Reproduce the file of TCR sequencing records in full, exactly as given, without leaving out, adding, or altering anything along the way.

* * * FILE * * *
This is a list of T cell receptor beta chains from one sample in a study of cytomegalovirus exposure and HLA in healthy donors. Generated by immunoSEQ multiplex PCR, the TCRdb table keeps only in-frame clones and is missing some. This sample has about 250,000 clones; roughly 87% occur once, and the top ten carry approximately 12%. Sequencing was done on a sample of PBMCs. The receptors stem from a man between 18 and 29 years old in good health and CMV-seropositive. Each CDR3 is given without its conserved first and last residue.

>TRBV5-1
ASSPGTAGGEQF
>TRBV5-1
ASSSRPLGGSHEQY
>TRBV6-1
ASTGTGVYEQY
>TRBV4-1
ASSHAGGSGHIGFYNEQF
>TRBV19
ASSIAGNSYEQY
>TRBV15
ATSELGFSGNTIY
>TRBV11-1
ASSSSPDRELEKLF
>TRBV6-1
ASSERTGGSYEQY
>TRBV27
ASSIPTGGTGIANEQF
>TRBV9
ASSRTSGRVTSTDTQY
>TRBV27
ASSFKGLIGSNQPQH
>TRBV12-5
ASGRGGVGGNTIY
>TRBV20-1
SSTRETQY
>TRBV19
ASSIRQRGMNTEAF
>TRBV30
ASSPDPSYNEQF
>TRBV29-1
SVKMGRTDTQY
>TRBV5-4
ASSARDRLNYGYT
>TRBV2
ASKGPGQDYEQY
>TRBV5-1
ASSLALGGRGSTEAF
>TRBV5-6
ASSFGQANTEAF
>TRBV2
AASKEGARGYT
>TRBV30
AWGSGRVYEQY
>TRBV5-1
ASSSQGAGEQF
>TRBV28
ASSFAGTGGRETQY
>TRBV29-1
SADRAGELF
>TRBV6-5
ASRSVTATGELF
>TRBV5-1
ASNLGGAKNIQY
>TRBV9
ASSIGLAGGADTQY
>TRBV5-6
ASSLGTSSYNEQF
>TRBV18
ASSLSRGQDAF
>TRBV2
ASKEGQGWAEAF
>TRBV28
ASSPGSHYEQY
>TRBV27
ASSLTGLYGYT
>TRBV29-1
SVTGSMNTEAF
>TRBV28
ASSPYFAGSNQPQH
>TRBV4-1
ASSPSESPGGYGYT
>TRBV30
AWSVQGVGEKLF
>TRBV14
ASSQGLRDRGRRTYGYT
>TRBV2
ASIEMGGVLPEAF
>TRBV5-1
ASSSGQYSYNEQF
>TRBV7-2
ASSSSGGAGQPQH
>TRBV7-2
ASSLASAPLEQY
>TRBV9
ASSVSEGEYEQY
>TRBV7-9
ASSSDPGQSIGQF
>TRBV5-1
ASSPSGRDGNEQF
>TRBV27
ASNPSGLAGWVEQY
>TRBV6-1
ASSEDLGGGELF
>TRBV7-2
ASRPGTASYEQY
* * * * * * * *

This is a list of T cell receptor beta chains from one sample in a study of cytomegalovirus exposure and HLA in healthy donors. Generated by immunoSEQ multiplex PCR, the TCRdb table keeps only in-frame clones and is missing some. This sample has about 250,000 clones; roughly 87% occur once, and the top ten carry approximately 12%. Sequencing was done on a sample of PBMCs. The receptors stem from a man between 18 and 29 years old in good health and CMV-seropositive. Each CDR3 is given without its conserved first and last residue.

>TRBV5-1
ASSPGTAGGEQF
>TRBV5-1
ASSSRPLGGSHEQY
>TRBV6-1
ASTGTGVYEQY
>TRBV4-1
ASSHAGGSGHIGFYNEQF
>TRBV19
ASSIAGNSYEQY
>TRBV15
ATSELGFSGNTIY
>TRBV11-1
ASSSSPDRELEKLF
>TRBV6-1
ASSERTGGSYEQY
>TRBV27
ASSIPTGGTGIANEQF
>TRBV9
ASSRTSGRVTSTDTQY
>TRBV27
ASSFKGLIGSNQPQH
>TRBV12-5
ASGRGGVGGNTIY
>TRBV20-1
SSTRETQY
>TRBV19
ASSIRQRGMNTEAF
>TRBV30
ASSPDPSYNEQF
>TRBV29-1
SVKMGRTDTQY
>TRBV5-4
ASSARDRLNYGYT
>TRBV2
ASKGPGQDYEQY
>TRBV5-1
ASSLALGGRGSTEAF
>TRBV5-6
ASSFGQANTEAF
>TRBV2
AASKEGARGYT
>TRBV30
AWGSGRVYEQY
>TRBV5-1
ASSSQGAGEQF
>TRBV28
ASSFAGTGGRETQY
>TRBV29-1
SADRAGELF
>TRBV6-5
ASRSVTATGELF
>TRBV5-1
ASNLGGAKNIQY
>TRBV9
ASSIGLAGGADTQY
>TRBV5-6
ASSLGTSSYNEQF
>TRBV18
ASSLSRGQDAF
>TRBV2
ASKEGQGWAEAF
>TRBV28
ASSPGSHYEQY
>TRBV27
ASSLTGLYGYT
>TRBV29-1
SVTGSMNTEAF
>TRBV28
ASSPYFAGSNQPQH
>TRBV4-1
ASSPSESPGGYGYT
>TRBV30
AWSVQGVGEKLF
>TRBV14
ASSQGLRDRGRRTYGYT
>TRBV2
ASIEMGGVLPEAF
>TRBV5-1
ASSSGQYSYNEQF
>TRBV7-2
ASSSSGGAGQPQH
>TRBV7-2
ASSLASAPLEQY
>TRBV9
ASSVSEGEYEQY
>TRBV7-9
ASSSDPGQSIGQF
>TRBV5-1
ASSPSGRDGNEQF
>TRBV27
ASNPSGLAGWVEQY
>TRBV6-1
ASSEDLGGGELF
>TRBV7-2
ASRPGTASYEQY